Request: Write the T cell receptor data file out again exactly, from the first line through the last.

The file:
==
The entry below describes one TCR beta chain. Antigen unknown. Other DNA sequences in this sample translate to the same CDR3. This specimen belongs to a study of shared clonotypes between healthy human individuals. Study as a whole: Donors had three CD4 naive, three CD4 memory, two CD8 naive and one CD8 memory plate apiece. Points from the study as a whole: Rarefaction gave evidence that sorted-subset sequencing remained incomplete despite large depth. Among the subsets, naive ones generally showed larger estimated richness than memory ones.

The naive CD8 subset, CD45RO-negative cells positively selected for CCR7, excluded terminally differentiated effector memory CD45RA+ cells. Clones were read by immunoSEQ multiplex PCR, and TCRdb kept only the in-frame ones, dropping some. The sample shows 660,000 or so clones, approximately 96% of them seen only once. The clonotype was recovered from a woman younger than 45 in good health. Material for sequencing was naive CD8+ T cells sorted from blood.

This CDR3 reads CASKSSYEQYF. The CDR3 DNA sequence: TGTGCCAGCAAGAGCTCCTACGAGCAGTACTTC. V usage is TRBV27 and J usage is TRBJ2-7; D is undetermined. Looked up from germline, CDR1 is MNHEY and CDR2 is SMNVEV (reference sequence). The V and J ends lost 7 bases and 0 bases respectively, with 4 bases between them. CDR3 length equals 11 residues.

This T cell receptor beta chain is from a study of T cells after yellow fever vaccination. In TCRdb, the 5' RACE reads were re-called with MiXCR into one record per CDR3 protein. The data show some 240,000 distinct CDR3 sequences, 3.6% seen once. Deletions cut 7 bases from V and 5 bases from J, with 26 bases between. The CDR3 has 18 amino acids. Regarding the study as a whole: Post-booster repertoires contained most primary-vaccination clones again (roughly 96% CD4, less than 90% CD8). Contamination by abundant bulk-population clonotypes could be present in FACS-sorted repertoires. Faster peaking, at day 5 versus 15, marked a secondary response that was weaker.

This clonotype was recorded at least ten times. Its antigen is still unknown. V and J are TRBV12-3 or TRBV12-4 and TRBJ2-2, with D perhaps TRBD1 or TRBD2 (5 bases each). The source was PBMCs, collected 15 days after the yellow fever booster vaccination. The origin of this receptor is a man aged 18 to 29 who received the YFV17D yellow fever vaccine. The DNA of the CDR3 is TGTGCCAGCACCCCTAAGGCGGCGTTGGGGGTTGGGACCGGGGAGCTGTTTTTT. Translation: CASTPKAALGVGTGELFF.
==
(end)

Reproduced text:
The entry below describes one TCR beta chain. Antigen unknown. Other DNA sequences in this sample translate to the same CDR3. This specimen belongs to a study of shared clonotypes between healthy human individuals. Study as a whole: Donors had three CD4 naive, three CD4 memory, two CD8 naive and one CD8 memory plate apiece. Points from the study as a whole: Rarefaction gave evidence that sorted-subset sequencing remained incomplete despite large depth. Among the subsets, naive ones generally showed larger estimated richness than memory ones.

The naive CD8 subset, CD45RO-negative cells positively selected for CCR7, excluded terminally differentiated effector memory CD45RA+ cells. Clones were read by immunoSEQ multiplex PCR, and TCRdb kept only the in-frame ones, dropping some. The sample shows 660,000 or so clones, approximately 96% of them seen only once. The clonotype was recovered from a woman younger than 45 in good health. Material for sequencing was naive CD8+ T cells sorted from blood.

This CDR3 reads CASKSSYEQYF. The CDR3 DNA sequence: TGTGCCAGCAAGAGCTCCTACGAGCAGTACTTC. V usage is TRBV27 and J usage is TRBJ2-7; D is undetermined. Looked up from germline, CDR1 is MNHEY and CDR2 is SMNVEV (reference sequence). The V and J ends lost 7 bases and 0 bases respectively, with 4 bases between them. CDR3 length equals 11 residues.

This T cell receptor beta chain is from a study of T cells after yellow fever vaccination. In TCRdb, the 5' RACE reads were re-called with MiXCR into one record per CDR3 protein. The data show some 240,000 distinct CDR3 sequences, 3.6% seen once. Deletions cut 7 bases from V and 5 bases from J, with 26 bases between. The CDR3 has 18 amino acids. Regarding the study as a whole: Post-booster repertoires contained most primary-vaccination clones again (roughly 96% CD4, less than 90% CD8). Contamination by abundant bulk-population clonotypes could be present in FACS-sorted repertoires. Faster peaking, at day 5 versus 15, marked a secondary response that was weaker.

This clonotype was recorded at least ten times. Its antigen is still unknown. V and J are TRBV12-3 or TRBV12-4 and TRBJ2-2, with D perhaps TRBD1 or TRBD2 (5 bases each). The source was PBMCs, collected 15 days after the yellow fever booster vaccination. The origin of this receptor is a man aged 18 to 29 who received the YFV17D yellow fever vaccine. The DNA of the CDR3 is TGTGCCAGCACCCCTAAGGCGGCGTTGGGGGTTGGGACCGGGGAGCTGTTTTTT. Translation: CASTPKAALGVGTGELFF.